The Usage and Impact of ICTs during the Covid-19 Pandemic -submission deadline: July 30, 2021

The work will be published as part of the Routledge’s series, Routledge Studies in Library and Information Science, to be delivered to the publisher in 2022.


Shengnan Yang, Luddy School of Informatics, Computing and Engineering, Indiana University, Bloomington (,  

Prof. Xiaohua Zhu, School of Information Sciences at the University of Tennessee, Knoxville (  

Prof. Pnina Fichman, Luddy School of Informatics, Computing and Engineering, Indiana University, Bloomington (

Important dates: 

Proposals Submission Due: July 30, 2021 

Notifications of Acceptance: August 30, 2021 

Full Chapters Due: January 15, 2022 

Reviewers Feedback: April 15, 2022 

Final Submission Due: June 15, 2022 


Never before have ICTs been at the center of society’s response to a global health crisis like the COVID-19 pandemic, which may have a far-reaching fallout. Although the pandemic has begun to ebb in some parts of the world, the crisis itself and the various ICTs’ interventions that occurred during this time are changing society in numerous foreseeable and unexpected ways. As societies, organizations, groups, and individuals rely on technology more than ever before, both the calculated and unintended consequences of ICTs provoke heightened interest in ethical design and social justice; these concerns are beginning to shape the next normal. This context provides a unique opportunity for us to reflect on and reexamine our relationships with ICTs as we envision the post-pandemic era.  

Taking a social informatics perspective, this book emphasizes the relationships between ICTs and society during the COVID-19 pandemic. This book is based on the position that ICTs do not simply bring change to society, organizations, groups, and peoples’ lives, but that instead, ICTs are bound by the power dynamics of stakeholders and are embedded in specific contexts. This edited volume focuses on socio-technical practices, activities, and ICTs’ interventions in the context of this global pandemic. Specific attention is given to the debates around the utilization of ICTs at different stages of the crisis by a variety of stakeholders, with analysis at the individual, community, and society levels. The emphasis is on the intersection between ICTs and health, culture, social interaction, civic engagement, information dissemination, work, education, and learning.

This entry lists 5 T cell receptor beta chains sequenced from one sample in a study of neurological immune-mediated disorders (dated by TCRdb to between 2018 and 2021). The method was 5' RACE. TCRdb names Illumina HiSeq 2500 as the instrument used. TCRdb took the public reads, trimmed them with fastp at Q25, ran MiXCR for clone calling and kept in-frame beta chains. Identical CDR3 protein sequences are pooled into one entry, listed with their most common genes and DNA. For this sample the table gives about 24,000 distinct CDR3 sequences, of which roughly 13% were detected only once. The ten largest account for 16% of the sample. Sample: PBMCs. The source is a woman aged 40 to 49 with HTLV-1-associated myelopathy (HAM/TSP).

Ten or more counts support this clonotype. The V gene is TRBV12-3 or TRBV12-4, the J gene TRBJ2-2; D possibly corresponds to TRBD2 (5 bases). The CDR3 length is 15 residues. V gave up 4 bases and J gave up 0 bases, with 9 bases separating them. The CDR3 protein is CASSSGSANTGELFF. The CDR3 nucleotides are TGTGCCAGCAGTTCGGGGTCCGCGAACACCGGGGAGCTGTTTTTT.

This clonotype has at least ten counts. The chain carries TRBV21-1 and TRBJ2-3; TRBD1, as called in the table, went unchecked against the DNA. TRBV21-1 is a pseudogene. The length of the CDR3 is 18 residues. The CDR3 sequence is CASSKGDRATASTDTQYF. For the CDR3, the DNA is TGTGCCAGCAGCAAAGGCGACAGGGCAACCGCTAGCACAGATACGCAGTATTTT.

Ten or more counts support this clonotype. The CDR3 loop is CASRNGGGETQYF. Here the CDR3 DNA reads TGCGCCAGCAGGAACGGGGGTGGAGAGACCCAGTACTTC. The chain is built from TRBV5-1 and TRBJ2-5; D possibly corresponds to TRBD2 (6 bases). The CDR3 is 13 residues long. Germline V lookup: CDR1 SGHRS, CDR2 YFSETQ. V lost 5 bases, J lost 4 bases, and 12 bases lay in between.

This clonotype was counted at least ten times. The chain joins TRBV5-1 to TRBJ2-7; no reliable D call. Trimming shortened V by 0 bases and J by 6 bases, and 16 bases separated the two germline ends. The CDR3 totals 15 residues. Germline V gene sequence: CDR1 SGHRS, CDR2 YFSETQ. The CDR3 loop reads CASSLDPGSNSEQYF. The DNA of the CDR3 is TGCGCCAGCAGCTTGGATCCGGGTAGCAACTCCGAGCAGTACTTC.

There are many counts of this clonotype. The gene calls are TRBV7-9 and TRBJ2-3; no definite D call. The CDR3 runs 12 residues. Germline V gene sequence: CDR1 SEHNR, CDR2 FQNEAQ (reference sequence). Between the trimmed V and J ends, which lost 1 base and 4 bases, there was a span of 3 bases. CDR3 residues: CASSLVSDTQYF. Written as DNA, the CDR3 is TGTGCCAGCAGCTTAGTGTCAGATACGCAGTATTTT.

In particular, this book aims to provide an international and comparative perspective on the use of ICTs during the COVID-19 pandemic. Even though people have been confronting the same health crisis around the globe, the intentions and consequences of ICTs’ use may vary by region, nation, and community. Thus, the book emphasizes international and cross-cultural work to help us understand the role of technology in different environments during various stages of the pandemic in various regions of the world.  

Specific topics of interest include

1.  Misinformation and infodemics during the pandemic: identification and coping mechanisms through regulation and information literacy. 

2.  Information behavior during the pandemic at different levels: the diffusion, evolution, and innovation of information behavior by individuals, groups, organizations, and communities; and ICTs’ applications across different contexts. 

3.  Institutional cooperation during the pandemic: digital interventions for crisis response and collaboration between institutions. 

4.  ICTs’ innovation, creation and interventions: creative and alternative use of ICTs during the pandemic. 

5.  Critical perspective of ICTs during the crisis and unintended consequences. 

6.  Information tracking during the pandemic: the equilibrium between surveillance for public safety and data privacy protection. 

Chapters are expected to have between 7,000 and 8,000 words (excluding references, figures, and tables). Only original work whose copyright is owned (or cleared) by the chapter authors and not considered for publication elsewhere can be considered for inclusion.   

Submission guidelines: 

1.       2-3-page (1,000-1,500 words, excluding references) chapter proposals.  

2.       Author’s bio (200 words).  

3.       Author’s contact information.  

Please email chapter proposal and authors’ bios by July 30, 2021 to:

Shengnan Yang (, Xiaohua Zhu (, and Pnina Fichman (